“JoLynn, everything will be okay,” I said to a sobbing daughter on the other end of the phone line. The apple pie she had made for a bake sale was apparently all over the floor, and she didn’t have any more apples.
“Mom, you don’t understand. They’re counting on me having my pie. Danny said he would buy it for ten dollars. The basketball team really needs that money for their uniforms.”
“Honey, don’t panic. I’ll put one together for you.”
She hesitated. “Are you sure you can get it done?” She spoke as if she didn’t dare believe I could finish the pie in time.
“Of course. Stop by on your way to the gym.”
As I hung up, I wondered: Could I get it done by then?
I stood open-mouthed at the pantry door. Where were the apples? I searched and searched, but couldn’t find a single apple. Oops. The kids must have eaten them all.
Okay. Don’t panic. Scanning the room, I found the perfect substitute!
After turning the oven to 375 degrees, I rushed to roll out the pie crust. Grabbing the potato peeler, I worked as fast as I could, combining all of the ingredients into a big bowl and mixing together. I added a large can of apple concentrate juice with a dash of cinnamon and a little flour. I finished up with several dabs of butter to the top crust and a little cream to smooth out the crust before putting the pie in the oven.
Just as I was cleaning up the mess, JoLynn walked into the kitchen.
“Mom, you’ve saved my life, “ she said as she gave me a big hug. Then she glanced at the peelings in the compost pot. “Are you having zucchini tonight?”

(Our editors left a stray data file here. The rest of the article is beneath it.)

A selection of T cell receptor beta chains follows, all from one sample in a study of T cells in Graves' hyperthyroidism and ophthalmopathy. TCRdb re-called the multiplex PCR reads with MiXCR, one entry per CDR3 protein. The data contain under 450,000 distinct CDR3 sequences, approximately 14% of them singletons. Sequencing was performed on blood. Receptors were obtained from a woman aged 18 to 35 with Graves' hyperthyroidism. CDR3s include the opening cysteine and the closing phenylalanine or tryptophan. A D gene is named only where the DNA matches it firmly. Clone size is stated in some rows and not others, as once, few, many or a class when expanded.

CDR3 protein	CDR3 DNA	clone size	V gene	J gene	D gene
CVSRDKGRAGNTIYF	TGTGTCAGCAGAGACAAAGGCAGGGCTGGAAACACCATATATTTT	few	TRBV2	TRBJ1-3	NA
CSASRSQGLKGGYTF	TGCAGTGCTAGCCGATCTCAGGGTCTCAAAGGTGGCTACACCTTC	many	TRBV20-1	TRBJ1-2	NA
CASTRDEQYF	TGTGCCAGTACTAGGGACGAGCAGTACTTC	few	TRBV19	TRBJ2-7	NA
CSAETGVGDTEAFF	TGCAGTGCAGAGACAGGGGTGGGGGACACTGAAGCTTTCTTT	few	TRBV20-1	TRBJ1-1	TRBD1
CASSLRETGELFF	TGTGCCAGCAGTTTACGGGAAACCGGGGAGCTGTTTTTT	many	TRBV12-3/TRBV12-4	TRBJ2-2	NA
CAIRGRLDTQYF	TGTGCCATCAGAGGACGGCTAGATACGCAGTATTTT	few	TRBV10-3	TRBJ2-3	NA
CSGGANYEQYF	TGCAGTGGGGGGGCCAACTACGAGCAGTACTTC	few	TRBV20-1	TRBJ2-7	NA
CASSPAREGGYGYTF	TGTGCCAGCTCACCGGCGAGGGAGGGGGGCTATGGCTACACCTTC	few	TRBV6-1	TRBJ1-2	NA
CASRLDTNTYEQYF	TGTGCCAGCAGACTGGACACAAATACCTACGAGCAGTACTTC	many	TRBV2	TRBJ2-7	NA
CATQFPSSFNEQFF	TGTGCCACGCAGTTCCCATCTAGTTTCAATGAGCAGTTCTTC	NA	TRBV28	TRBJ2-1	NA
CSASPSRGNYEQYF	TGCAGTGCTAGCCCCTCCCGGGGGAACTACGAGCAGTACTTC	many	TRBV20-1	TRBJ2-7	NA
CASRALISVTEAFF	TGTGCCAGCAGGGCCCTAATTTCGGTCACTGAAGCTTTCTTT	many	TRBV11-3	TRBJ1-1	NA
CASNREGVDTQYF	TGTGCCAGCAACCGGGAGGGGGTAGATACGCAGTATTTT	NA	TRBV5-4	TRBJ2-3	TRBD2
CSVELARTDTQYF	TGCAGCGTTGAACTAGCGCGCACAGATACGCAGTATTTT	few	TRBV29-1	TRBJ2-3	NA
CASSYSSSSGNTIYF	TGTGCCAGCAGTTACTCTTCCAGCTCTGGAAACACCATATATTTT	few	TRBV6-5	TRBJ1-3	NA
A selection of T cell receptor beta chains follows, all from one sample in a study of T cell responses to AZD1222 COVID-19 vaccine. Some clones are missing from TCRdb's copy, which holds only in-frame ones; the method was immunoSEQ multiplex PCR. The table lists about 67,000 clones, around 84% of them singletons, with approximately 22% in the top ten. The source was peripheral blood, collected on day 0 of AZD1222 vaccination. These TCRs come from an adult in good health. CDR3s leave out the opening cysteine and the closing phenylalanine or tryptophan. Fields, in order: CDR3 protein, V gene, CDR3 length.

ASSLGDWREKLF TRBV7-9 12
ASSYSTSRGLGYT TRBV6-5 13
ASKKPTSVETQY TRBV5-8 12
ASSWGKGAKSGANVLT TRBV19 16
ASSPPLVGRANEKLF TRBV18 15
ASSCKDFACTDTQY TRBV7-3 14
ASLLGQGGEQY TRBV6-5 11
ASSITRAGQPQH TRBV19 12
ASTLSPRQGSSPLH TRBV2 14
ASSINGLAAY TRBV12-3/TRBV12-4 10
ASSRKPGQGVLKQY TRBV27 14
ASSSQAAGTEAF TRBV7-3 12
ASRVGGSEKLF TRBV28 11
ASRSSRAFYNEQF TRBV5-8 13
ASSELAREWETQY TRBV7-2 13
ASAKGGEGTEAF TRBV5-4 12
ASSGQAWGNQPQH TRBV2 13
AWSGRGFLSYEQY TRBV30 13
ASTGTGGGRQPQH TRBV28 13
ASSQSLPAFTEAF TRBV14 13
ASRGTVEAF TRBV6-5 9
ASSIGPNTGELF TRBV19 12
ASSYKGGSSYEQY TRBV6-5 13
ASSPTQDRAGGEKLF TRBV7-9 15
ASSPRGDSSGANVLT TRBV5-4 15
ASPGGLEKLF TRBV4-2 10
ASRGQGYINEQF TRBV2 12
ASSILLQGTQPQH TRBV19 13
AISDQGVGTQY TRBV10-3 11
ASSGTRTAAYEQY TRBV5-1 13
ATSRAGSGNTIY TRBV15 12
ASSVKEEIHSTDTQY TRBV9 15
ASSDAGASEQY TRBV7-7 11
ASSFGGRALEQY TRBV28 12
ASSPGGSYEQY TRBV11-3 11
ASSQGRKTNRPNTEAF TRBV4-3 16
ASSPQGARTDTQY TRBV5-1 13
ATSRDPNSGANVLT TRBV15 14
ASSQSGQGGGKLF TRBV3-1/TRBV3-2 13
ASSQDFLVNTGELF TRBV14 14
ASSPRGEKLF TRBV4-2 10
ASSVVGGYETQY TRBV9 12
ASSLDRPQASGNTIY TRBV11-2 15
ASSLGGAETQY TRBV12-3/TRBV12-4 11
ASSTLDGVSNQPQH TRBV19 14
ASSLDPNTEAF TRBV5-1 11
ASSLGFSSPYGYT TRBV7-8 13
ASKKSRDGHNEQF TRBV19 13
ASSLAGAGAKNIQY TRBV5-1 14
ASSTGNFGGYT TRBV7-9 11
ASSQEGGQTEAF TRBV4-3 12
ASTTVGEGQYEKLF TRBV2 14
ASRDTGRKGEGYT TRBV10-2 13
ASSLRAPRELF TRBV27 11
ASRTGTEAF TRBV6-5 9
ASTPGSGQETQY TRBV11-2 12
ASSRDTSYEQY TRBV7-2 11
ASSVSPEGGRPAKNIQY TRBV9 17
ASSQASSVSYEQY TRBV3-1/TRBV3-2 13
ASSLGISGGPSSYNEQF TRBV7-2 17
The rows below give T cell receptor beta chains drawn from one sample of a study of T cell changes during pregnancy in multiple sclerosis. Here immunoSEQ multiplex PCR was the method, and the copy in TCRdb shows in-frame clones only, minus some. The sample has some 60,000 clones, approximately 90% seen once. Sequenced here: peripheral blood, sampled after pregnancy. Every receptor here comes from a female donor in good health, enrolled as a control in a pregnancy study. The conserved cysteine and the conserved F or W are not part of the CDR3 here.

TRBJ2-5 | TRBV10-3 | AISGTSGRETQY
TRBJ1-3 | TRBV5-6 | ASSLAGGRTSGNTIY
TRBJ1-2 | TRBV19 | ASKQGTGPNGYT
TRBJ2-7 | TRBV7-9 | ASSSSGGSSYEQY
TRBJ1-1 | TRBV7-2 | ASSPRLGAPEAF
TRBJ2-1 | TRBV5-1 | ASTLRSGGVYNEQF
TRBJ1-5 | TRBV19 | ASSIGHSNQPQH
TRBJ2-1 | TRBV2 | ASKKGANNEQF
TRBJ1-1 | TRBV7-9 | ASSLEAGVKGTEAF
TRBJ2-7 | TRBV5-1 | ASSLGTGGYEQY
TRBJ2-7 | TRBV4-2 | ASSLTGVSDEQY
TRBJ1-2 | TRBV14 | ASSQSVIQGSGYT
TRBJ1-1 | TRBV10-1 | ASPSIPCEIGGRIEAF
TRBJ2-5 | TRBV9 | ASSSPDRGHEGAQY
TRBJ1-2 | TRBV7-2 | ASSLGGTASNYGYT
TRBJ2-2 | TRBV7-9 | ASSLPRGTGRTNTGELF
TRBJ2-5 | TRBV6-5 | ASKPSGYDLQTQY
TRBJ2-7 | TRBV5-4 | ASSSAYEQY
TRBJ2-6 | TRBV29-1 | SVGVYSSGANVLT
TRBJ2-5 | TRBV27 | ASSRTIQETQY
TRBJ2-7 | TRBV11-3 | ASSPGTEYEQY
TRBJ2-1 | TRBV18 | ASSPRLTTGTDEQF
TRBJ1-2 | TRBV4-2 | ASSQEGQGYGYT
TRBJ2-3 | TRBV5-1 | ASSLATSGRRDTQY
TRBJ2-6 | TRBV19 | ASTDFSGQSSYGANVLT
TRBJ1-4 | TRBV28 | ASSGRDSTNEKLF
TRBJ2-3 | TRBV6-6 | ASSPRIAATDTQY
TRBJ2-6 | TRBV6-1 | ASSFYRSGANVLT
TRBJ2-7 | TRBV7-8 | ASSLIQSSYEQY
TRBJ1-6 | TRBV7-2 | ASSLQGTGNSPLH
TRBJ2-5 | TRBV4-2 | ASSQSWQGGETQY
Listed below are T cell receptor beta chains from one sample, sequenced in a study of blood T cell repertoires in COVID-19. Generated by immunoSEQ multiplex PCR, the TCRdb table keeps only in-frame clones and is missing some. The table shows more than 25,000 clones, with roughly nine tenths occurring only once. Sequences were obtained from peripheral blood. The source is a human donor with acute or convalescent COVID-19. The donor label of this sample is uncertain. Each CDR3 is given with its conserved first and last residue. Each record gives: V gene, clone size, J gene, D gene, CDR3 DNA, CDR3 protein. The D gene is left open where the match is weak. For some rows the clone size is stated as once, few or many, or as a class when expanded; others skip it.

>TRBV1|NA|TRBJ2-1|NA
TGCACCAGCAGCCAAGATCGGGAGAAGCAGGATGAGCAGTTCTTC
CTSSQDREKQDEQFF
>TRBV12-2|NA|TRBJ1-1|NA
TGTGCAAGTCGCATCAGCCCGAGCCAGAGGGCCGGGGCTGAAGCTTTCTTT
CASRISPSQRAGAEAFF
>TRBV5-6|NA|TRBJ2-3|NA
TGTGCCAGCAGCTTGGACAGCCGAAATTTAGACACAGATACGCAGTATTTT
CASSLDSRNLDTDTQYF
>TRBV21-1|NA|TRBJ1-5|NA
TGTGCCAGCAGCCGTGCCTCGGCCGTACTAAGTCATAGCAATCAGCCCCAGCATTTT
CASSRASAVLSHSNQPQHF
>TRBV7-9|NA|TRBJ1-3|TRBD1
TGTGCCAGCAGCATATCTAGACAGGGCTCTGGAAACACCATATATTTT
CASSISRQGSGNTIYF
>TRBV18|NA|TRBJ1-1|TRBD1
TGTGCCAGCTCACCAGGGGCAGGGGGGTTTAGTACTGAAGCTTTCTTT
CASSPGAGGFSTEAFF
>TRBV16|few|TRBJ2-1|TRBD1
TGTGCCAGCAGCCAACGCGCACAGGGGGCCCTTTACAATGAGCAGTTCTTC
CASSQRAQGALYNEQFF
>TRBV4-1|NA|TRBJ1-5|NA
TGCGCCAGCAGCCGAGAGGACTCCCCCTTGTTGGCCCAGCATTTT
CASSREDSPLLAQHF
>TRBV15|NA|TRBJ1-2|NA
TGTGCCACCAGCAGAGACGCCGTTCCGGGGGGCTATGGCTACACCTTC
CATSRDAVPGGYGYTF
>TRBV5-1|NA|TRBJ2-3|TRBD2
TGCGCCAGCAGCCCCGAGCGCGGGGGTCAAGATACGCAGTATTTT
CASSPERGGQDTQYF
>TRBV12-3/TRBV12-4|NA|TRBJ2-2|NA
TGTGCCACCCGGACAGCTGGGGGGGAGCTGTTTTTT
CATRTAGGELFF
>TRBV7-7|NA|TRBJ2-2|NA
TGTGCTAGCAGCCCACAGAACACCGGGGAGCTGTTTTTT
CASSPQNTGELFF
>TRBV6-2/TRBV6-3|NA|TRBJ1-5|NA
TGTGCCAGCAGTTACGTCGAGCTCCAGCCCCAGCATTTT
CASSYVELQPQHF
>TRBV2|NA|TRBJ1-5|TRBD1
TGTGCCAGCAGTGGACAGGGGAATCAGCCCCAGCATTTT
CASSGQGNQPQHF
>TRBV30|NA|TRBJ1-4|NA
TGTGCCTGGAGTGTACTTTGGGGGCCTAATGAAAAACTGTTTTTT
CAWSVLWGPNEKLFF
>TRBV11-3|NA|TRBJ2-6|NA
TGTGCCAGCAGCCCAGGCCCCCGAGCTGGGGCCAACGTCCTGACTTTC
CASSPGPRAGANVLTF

“Well, as a matter of fact, I am.” I smiled.
“Where is it?”
“In the oven,” I said, as I opened the oven door to take out the pie.
She frowned. “Mother, your zucchini is not in the oven. I only see the pie.”
I looked at the clock. “JoLynn, only twenty minutes left. We have to hurry.” I put the pie into a box and helped her carry it to the car. “You’ll make it just fine.”
She placed the box in the back seat.. “You know, Rod will want to run by after the bake sale for a piece of your apple pie,” she hinted as she closed the car door.
“Okay.” I kissed her on the cheek. “I’ll stick a couple more in the oven.”
Later that evening, I served freshly baked pie to my daughter and her husband.
“Mom, Danny paid fifteen dollars for my apple pie and said it was out of this world.”
“Great.” I smiled, but it was time to acknowledge my guilt and embarrassment. “There’s something you should know. I didn’t find any apples in the pantry.”
She paused mid-bite and looked at me.
“I substituted zucchini for apples. Danny bought a zucchini pie.” I nodded. “That’s what you’re eating too.”
“This can’t be zucchini pie!” JoLynn said. “It tastes like apple.”
“Honey, honest. It’s zucchini pie. No ifs, ands or buts about it. We solved your problem. Danny was happy, I’ve confessed and the boys will get their uniforms.” It was sweet embarrassment.
She shook her head and then laughed, as she took another bite.
“It has half the calories,” I said, my confidence restored. “It’s very healthy, and no harm was done. I suggest we pray for forgiveness and have another piece.” I dished out another slice onto Rod’s outstretched plate.
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